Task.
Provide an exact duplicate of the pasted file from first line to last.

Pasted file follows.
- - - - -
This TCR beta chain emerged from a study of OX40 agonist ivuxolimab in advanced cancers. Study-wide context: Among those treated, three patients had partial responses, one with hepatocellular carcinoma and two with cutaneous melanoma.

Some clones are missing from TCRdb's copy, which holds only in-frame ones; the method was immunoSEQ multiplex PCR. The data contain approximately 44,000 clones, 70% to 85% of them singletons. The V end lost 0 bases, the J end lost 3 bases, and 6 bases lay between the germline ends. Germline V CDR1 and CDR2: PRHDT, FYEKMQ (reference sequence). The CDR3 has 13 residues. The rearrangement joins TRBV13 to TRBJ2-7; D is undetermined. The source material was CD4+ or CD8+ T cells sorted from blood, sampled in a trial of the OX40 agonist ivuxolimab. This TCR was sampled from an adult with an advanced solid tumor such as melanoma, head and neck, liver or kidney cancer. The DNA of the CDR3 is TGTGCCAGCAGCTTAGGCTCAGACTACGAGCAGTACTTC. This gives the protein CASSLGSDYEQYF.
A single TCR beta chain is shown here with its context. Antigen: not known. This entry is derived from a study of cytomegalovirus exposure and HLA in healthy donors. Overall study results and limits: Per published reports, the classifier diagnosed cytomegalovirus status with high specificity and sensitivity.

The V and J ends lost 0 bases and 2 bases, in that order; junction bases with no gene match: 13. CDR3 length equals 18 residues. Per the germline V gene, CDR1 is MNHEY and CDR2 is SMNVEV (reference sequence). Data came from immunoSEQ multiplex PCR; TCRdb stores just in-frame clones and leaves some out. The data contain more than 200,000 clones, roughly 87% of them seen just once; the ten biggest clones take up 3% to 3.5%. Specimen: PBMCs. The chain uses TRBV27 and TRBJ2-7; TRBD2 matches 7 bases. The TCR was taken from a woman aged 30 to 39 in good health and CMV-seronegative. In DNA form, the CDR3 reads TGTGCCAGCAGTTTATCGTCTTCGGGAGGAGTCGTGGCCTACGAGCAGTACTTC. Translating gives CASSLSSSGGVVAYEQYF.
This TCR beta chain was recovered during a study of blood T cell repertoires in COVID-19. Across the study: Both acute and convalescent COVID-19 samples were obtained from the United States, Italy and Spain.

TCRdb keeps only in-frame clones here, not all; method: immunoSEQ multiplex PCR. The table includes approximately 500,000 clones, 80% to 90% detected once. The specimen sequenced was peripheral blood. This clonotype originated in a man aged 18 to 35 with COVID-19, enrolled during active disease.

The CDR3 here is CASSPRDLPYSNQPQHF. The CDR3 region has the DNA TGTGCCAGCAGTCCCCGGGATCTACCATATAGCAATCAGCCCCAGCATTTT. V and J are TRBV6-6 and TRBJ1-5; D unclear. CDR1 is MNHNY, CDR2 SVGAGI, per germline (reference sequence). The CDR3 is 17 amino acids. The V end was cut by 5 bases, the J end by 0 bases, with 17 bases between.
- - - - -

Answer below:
This TCR beta chain emerged from a study of OX40 agonist ivuxolimab in advanced cancers. Study-wide context: Among those treated, three patients had partial responses, one with hepatocellular carcinoma and two with cutaneous melanoma.

Some clones are missing from TCRdb's copy, which holds only in-frame ones; the method was immunoSEQ multiplex PCR. The data contain approximately 44,000 clones, 70% to 85% of them singletons. The V end lost 0 bases, the J end lost 3 bases, and 6 bases lay between the germline ends. Germline V CDR1 and CDR2: PRHDT, FYEKMQ (reference sequence). The CDR3 has 13 residues. The rearrangement joins TRBV13 to TRBJ2-7; D is undetermined. The source material was CD4+ or CD8+ T cells sorted from blood, sampled in a trial of the OX40 agonist ivuxolimab. This TCR was sampled from an adult with an advanced solid tumor such as melanoma, head and neck, liver or kidney cancer. The DNA of the CDR3 is TGTGCCAGCAGCTTAGGCTCAGACTACGAGCAGTACTTC. This gives the protein CASSLGSDYEQYF.
A single TCR beta chain is shown here with its context. Antigen: not known. This entry is derived from a study of cytomegalovirus exposure and HLA in healthy donors. Overall study results and limits: Per published reports, the classifier diagnosed cytomegalovirus status with high specificity and sensitivity.

The V and J ends lost 0 bases and 2 bases, in that order; junction bases with no gene match: 13. CDR3 length equals 18 residues. Per the germline V gene, CDR1 is MNHEY and CDR2 is SMNVEV (reference sequence). Data came from immunoSEQ multiplex PCR; TCRdb stores just in-frame clones and leaves some out. The data contain more than 200,000 clones, roughly 87% of them seen just once; the ten biggest clones take up 3% to 3.5%. Specimen: PBMCs. The chain uses TRBV27 and TRBJ2-7; TRBD2 matches 7 bases. The TCR was taken from a woman aged 30 to 39 in good health and CMV-seronegative. In DNA form, the CDR3 reads TGTGCCAGCAGTTTATCGTCTTCGGGAGGAGTCGTGGCCTACGAGCAGTACTTC. Translating gives CASSLSSSGGVVAYEQYF.
This TCR beta chain was recovered during a study of blood T cell repertoires in COVID-19. Across the study: Both acute and convalescent COVID-19 samples were obtained from the United States, Italy and Spain.

TCRdb keeps only in-frame clones here, not all; method: immunoSEQ multiplex PCR. The table includes approximately 500,000 clones, 80% to 90% detected once. The specimen sequenced was peripheral blood. This clonotype originated in a man aged 18 to 35 with COVID-19, enrolled during active disease.

The CDR3 here is CASSPRDLPYSNQPQHF. The CDR3 region has the DNA TGTGCCAGCAGTCCCCGGGATCTACCATATAGCAATCAGCCCCAGCATTTT. V and J are TRBV6-6 and TRBJ1-5; D unclear. CDR1 is MNHNY, CDR2 SVGAGI, per germline (reference sequence). The CDR3 is 17 amino acids. The V end was cut by 5 bases, the J end by 0 bases, with 17 bases between.